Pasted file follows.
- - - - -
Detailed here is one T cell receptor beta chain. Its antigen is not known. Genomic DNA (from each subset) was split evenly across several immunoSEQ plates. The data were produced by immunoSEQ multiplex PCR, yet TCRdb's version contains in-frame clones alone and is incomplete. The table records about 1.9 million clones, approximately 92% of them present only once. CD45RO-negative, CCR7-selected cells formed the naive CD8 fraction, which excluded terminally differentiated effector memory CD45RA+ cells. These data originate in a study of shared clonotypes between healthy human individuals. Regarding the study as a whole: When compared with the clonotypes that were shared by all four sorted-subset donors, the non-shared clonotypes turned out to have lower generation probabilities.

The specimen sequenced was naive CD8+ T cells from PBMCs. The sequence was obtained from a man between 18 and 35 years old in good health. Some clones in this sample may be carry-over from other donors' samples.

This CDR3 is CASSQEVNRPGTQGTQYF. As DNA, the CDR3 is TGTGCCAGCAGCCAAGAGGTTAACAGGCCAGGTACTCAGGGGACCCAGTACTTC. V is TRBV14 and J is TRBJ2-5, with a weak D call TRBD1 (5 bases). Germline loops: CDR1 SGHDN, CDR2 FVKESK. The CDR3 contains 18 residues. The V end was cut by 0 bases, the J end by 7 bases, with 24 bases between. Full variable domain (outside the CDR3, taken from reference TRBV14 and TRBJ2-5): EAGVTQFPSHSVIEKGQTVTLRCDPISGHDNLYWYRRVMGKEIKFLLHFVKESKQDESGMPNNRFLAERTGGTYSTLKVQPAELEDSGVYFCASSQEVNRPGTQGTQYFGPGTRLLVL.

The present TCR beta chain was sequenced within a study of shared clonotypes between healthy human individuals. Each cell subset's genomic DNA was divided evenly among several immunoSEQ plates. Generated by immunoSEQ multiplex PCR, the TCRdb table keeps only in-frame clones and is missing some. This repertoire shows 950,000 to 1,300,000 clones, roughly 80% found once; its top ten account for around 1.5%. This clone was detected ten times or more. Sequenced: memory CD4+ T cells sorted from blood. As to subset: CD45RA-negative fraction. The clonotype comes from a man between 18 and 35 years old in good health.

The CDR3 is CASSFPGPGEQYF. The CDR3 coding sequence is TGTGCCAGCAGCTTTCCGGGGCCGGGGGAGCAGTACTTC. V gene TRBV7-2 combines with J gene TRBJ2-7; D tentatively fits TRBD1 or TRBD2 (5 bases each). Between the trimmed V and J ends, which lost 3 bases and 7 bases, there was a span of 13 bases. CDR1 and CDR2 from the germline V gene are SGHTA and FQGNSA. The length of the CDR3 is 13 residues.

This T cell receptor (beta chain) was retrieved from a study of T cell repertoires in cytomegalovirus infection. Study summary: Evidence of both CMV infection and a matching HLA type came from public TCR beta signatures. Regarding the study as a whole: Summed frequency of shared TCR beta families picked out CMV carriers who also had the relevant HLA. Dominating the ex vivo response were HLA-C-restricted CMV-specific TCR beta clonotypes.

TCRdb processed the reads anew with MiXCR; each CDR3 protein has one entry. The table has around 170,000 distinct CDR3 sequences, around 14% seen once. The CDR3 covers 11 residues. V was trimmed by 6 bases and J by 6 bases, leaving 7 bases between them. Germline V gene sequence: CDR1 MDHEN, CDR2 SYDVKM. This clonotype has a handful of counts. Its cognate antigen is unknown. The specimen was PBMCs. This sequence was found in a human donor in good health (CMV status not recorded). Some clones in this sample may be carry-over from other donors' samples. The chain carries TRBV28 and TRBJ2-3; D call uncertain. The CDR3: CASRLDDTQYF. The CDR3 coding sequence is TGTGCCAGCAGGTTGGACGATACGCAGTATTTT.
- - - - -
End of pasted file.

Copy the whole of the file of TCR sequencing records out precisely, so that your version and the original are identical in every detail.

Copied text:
Detailed here is one T cell receptor beta chain. Its antigen is not known. Genomic DNA (from each subset) was split evenly across several immunoSEQ plates. The data were produced by immunoSEQ multiplex PCR, yet TCRdb's version contains in-frame clones alone and is incomplete. The table records about 1.9 million clones, approximately 92% of them present only once. CD45RO-negative, CCR7-selected cells formed the naive CD8 fraction, which excluded terminally differentiated effector memory CD45RA+ cells. These data originate in a study of shared clonotypes between healthy human individuals. Regarding the study as a whole: When compared with the clonotypes that were shared by all four sorted-subset donors, the non-shared clonotypes turned out to have lower generation probabilities.

The specimen sequenced was naive CD8+ T cells from PBMCs. The sequence was obtained from a man between 18 and 35 years old in good health. Some clones in this sample may be carry-over from other donors' samples.

This CDR3 is CASSQEVNRPGTQGTQYF. As DNA, the CDR3 is TGTGCCAGCAGCCAAGAGGTTAACAGGCCAGGTACTCAGGGGACCCAGTACTTC. V is TRBV14 and J is TRBJ2-5, with a weak D call TRBD1 (5 bases). Germline loops: CDR1 SGHDN, CDR2 FVKESK. The CDR3 contains 18 residues. The V end was cut by 0 bases, the J end by 7 bases, with 24 bases between. Full variable domain (outside the CDR3, taken from reference TRBV14 and TRBJ2-5): EAGVTQFPSHSVIEKGQTVTLRCDPISGHDNLYWYRRVMGKEIKFLLHFVKESKQDESGMPNNRFLAERTGGTYSTLKVQPAELEDSGVYFCASSQEVNRPGTQGTQYFGPGTRLLVL.

The present TCR beta chain was sequenced within a study of shared clonotypes between healthy human individuals. Each cell subset's genomic DNA was divided evenly among several immunoSEQ plates. Generated by immunoSEQ multiplex PCR, the TCRdb table keeps only in-frame clones and is missing some. This repertoire shows 950,000 to 1,300,000 clones, roughly 80% found once; its top ten account for around 1.5%. This clone was detected ten times or more. Sequenced: memory CD4+ T cells sorted from blood. As to subset: CD45RA-negative fraction. The clonotype comes from a man between 18 and 35 years old in good health.

The CDR3 is CASSFPGPGEQYF. The CDR3 coding sequence is TGTGCCAGCAGCTTTCCGGGGCCGGGGGAGCAGTACTTC. V gene TRBV7-2 combines with J gene TRBJ2-7; D tentatively fits TRBD1 or TRBD2 (5 bases each). Between the trimmed V and J ends, which lost 3 bases and 7 bases, there was a span of 13 bases. CDR1 and CDR2 from the germline V gene are SGHTA and FQGNSA. The length of the CDR3 is 13 residues.

This T cell receptor (beta chain) was retrieved from a study of T cell repertoires in cytomegalovirus infection. Study summary: Evidence of both CMV infection and a matching HLA type came from public TCR beta signatures. Regarding the study as a whole: Summed frequency of shared TCR beta families picked out CMV carriers who also had the relevant HLA. Dominating the ex vivo response were HLA-C-restricted CMV-specific TCR beta clonotypes.

TCRdb processed the reads anew with MiXCR; each CDR3 protein has one entry. The table has around 170,000 distinct CDR3 sequences, around 14% seen once. The CDR3 covers 11 residues. V was trimmed by 6 bases and J by 6 bases, leaving 7 bases between them. Germline V gene sequence: CDR1 MDHEN, CDR2 SYDVKM. This clonotype has a handful of counts. Its cognate antigen is unknown. The specimen was PBMCs. This sequence was found in a human donor in good health (CMV status not recorded). Some clones in this sample may be carry-over from other donors' samples. The chain carries TRBV28 and TRBJ2-3; D call uncertain. The CDR3: CASRLDDTQYF. The CDR3 coding sequence is TGTGCCAGCAGGTTGGACGATACGCAGTATTTT.